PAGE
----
Walks are important in baseball (note the fact that on-base percentage is considered an essential statistics in modern baseball), but it is hardly a dynamic play. While loyal Giant fans may always remember Ishikawa fondly, I think nothing can compare with the one play Dave Roberts made for the Boston Red Sox in the 2004 American League play-offs. Roberts, who was born in Naha, Okinawa, to a retired Marine and a Japanese mother, should be recognizable to Southern California baseball fans, since he grew up in Vista, played at UCLA, and later for the Dodgers. Like Ishikawa, he bounced around, spending time with the Indians, Red Sox, Padres, and Giants before retiring. He is a coach with the Padres now.

Ask any Red Sox fans about “The Steal” and they will remember Dave Roberts. In 2004, the Red Sox were playing their hated rivals, the Yankees, in the American League Championship Series. The Yankees won the first three games and most Red Sox fans felt the Curse of the Bambino (Babe Ruth, who the Red Sox sold to the Yankees for cash) was at work again. Losing 4 to 3 in the 9th inning, the Red Sox were up against the Yankees’ Mariano Rivera, maybe the greatest relief pitcher of all time. But Kevin Millar drew a walk (there it is!) and Roberts, who stole almost 200 bases between 2002 and 2006, was sent in to pinch run. Everyone knew why Roberts was in the game, especially Rivera, who almost picked him off. But Roberts then stole second and when Bill Mueller cracked a single, Roberts came home with the tying run. The Red Sox went on to win in 12 innings and then won the next three games. They cruised to their first World Series title in almost 90 years.

Darwin Barney

I will bet you that Red Sox fans from this era will never forget Dave Roberts. Some Giant fans will always remember Ishikawa. Will Dodger fans remember League or Barney? It is possible, if not likely. First, the Dodgers have to win a couple of play-off series and get to the World Series, something they have not done since Gibson hit his home run. Second, either Barney and/or League would have to be put in a crucial situation and come through. Right now, that doesn’t seem probable. To put this in context, Roberts, for all his daring, never got into a game in the 2004 World Series.

Darwin James Kanane Barney, like Ishikawa, is an excellent fielder, but has not hit enough to remain a starter. He led his Southridge High School in Beaverton, Oregon, to the state championship and then played for Oregon State, which won back-to-back NCAA baseball titles in 2006 and 2007. Drafted by the Cubs in 2007, Barney, again like Ishikawa, had trouble staying on the major league roster until 2011. In 2012 as the Cubs’ starting second baseman, he won the Gold Glove, made only two errors, and had 141 consecutive errorless games, which tied a record. But he got hurt in 2013 and then hit only .208. He was hitting just .230 this year when the Cubs released him. The Dodgers picked him as a defensive reserve, but unless Dee Gordon gets injured, it’s hard to see where his playing time will come from in the post-season.

Darwin Barney

Barney, whose maternal grandfather is Japanese and maternal grandmother is Korean and, like Suzuki, has family in Hawaii, did have a terrific game in Atlanta at the end of August. He got to start since Gordon had been slumping. He made two superb defensive plays, including tracking down a pop fly in no-man’s land in right-center field and then plugging the hole between 1st and 2nd on a grounder and throwing out a speedy runner. He also drove in a run with his first hit as a Dodger and then took advantage of an error by the Atlanta shortstop to hustle all the way to second. On third base with two outs, Barney raced home when a ball bounced a few feet away from the catcher.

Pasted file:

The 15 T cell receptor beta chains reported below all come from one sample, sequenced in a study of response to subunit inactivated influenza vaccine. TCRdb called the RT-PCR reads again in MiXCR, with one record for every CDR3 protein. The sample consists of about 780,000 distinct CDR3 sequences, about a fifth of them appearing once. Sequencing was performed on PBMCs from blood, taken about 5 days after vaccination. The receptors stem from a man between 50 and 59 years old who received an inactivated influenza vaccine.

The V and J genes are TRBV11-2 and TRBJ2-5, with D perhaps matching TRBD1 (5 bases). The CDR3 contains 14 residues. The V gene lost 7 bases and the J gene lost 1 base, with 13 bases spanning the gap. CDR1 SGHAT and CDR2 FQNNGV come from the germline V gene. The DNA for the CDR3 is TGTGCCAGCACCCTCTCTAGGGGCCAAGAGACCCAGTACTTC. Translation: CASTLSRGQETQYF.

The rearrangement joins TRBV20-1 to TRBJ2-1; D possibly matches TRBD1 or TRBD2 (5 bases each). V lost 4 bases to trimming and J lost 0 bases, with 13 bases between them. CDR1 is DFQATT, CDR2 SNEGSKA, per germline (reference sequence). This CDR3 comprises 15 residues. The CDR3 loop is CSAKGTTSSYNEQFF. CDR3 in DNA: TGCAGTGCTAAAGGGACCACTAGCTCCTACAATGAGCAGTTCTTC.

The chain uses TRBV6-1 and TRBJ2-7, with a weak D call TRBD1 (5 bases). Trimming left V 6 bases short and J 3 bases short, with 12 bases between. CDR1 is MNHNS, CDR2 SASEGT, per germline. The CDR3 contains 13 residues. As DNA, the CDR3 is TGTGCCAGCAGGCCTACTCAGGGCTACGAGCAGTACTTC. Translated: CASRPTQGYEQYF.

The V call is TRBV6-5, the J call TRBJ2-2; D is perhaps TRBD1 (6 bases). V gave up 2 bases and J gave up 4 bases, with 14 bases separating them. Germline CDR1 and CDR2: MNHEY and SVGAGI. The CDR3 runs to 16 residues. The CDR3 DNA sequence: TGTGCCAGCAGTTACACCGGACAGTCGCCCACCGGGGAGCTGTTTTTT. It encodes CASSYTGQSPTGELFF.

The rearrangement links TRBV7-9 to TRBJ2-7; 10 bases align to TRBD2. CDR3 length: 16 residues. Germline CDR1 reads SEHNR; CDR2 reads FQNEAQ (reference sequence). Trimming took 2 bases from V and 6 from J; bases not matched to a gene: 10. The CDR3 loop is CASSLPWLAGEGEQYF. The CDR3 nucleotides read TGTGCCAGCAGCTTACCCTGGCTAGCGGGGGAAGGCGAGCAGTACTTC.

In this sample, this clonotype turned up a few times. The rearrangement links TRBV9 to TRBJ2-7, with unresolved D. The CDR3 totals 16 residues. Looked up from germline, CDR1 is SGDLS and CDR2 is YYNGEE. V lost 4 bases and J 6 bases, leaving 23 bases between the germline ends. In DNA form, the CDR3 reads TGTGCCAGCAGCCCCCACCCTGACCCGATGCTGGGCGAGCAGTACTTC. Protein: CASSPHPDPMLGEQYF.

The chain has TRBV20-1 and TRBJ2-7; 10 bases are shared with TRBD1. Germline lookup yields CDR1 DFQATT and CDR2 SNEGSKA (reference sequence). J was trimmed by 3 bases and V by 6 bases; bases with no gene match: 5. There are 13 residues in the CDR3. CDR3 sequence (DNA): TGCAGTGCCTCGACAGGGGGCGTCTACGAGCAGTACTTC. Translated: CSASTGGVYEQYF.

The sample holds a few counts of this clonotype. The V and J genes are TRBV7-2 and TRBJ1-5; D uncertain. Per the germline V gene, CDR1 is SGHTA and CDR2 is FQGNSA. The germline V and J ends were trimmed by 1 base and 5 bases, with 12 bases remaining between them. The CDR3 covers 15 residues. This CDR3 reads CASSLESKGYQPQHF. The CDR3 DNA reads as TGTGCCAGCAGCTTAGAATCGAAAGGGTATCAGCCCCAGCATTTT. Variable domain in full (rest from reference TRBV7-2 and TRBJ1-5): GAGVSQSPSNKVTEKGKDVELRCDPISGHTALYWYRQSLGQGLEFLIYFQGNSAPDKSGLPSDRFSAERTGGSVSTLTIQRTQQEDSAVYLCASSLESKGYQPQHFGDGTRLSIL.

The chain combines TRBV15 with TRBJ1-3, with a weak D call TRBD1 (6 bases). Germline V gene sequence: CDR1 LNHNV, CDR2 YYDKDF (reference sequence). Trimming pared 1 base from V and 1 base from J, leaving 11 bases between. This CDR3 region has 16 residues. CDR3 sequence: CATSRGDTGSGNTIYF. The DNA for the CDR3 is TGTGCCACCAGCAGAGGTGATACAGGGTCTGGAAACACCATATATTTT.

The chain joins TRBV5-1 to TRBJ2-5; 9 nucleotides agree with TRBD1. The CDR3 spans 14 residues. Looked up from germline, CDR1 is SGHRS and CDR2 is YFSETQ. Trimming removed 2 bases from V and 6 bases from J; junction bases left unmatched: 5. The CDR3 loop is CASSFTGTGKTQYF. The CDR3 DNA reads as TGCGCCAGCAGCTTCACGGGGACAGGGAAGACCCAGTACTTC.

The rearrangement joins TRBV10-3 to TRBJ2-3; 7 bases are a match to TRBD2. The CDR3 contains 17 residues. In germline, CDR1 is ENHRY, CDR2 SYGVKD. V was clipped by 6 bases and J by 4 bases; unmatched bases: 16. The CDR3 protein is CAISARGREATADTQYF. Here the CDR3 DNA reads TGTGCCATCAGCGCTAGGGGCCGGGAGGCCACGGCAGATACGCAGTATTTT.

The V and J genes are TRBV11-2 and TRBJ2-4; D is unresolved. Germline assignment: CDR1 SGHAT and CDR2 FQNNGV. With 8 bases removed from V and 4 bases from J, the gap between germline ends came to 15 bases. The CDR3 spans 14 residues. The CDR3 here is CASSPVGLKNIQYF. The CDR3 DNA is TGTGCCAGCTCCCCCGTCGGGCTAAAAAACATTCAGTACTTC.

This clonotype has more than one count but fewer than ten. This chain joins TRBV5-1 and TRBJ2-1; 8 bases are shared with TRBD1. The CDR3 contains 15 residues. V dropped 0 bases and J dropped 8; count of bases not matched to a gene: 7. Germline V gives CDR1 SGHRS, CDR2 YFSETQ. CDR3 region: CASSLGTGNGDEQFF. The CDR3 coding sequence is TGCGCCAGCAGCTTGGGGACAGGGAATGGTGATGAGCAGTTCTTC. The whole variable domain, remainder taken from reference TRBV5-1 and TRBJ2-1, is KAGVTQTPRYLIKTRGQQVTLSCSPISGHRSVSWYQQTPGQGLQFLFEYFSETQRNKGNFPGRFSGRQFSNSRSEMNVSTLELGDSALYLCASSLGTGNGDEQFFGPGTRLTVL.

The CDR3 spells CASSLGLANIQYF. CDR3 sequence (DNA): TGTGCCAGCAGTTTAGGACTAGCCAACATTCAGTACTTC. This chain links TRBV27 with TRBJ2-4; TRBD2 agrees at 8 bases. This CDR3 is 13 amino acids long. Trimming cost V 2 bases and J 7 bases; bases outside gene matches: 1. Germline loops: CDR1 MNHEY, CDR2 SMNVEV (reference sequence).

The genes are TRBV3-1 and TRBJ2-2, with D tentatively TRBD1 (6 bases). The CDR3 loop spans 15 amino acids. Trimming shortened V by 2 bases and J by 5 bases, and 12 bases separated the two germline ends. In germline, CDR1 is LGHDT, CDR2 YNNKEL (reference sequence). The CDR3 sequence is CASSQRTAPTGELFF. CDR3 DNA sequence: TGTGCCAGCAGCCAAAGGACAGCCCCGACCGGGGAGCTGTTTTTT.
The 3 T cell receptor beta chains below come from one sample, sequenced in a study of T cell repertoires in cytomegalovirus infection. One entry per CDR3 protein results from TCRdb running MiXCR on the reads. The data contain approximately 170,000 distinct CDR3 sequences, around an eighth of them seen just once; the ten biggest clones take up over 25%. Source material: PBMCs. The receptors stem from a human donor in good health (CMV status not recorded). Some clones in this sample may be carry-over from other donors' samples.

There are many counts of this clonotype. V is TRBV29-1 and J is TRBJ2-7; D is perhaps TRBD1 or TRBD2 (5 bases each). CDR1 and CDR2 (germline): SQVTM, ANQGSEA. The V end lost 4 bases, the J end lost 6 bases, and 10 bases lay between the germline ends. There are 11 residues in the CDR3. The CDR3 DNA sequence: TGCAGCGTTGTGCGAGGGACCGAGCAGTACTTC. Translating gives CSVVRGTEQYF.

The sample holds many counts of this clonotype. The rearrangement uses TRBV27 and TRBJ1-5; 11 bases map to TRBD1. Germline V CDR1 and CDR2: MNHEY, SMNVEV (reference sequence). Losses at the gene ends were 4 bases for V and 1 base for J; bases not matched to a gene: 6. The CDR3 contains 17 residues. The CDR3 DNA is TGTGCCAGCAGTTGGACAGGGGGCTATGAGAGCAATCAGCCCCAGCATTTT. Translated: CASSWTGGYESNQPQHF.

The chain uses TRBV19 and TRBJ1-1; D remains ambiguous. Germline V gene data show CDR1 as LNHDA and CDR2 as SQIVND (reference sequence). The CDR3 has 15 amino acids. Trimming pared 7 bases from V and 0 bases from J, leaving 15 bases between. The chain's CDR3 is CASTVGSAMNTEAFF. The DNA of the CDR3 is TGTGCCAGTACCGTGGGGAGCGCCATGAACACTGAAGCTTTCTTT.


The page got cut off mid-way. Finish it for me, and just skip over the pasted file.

Barney is clearly athletic and can run (although he is not a base stealer like Roberts) and has great range in the field. But he has no power and his batting average is too low to be an everyday player. He played shortstop in college, but he has a second baseman’s arm, which means he is unlikely to be put in as a defensive replacement for Hanley Ramirez (who is not a very good shortstop, but a potentially great hitter). He has made a series of outstanding plays at second base, including the last out against the Giants to clinch the division.

Brandon League

Brandon Paul League, another Yonsei whose maternal great-grandparents came from Fukuoka, had, maybe, the most promise. He attended St. Louis School in Honolulu and was good enough to be drafted by Toronto in 2001. Called up in 2004, he showed promise as a reliever, but one story I read said that he was encouraged to bulk up and do weight training, which threw off his delivery. The Blue Jays traded him to Seattle in 2009 and in 2011, he became the closer and had his best year. He saved 37 games and was an All Star. But his control became an issue the following year and ended up with the Dodgers in 2012, who were desperate for a closer.

Unfortunately, League was not the guy. In 2013, he gave up 69 hits and walked 15 in only 54 innings. Even though he saved 14 games, his ERA was 5.30, and the Dodgers went back to Kenley Jansen, a former catcher, whose status was uncertain due to heart issues in 2012. Jansen has been superb and League has continued to struggle with his control. To the Dodgers’ credit, they have worked patiently with League, trying to build up his confidence in middle relief and occasional set-up. League has one more year on his contract, so I expect, barring a trade, he may get an opportunity to become the regular set-up reliever in 2015 since Brian Wilson has not been reliable this year.

Will Barney, League, or Ishikawa have a big moment? Only time will tell, but I, for one, will be watching.

Brandon League
 

© 2014 Chris Komai

baseball Brandon League catcher Darwin Barney Dodgers Giants hapa infielder japanese american Kurt Suzuki Major Leagues pitcher postseason sports Travis Ishikawa United States World Series yonsei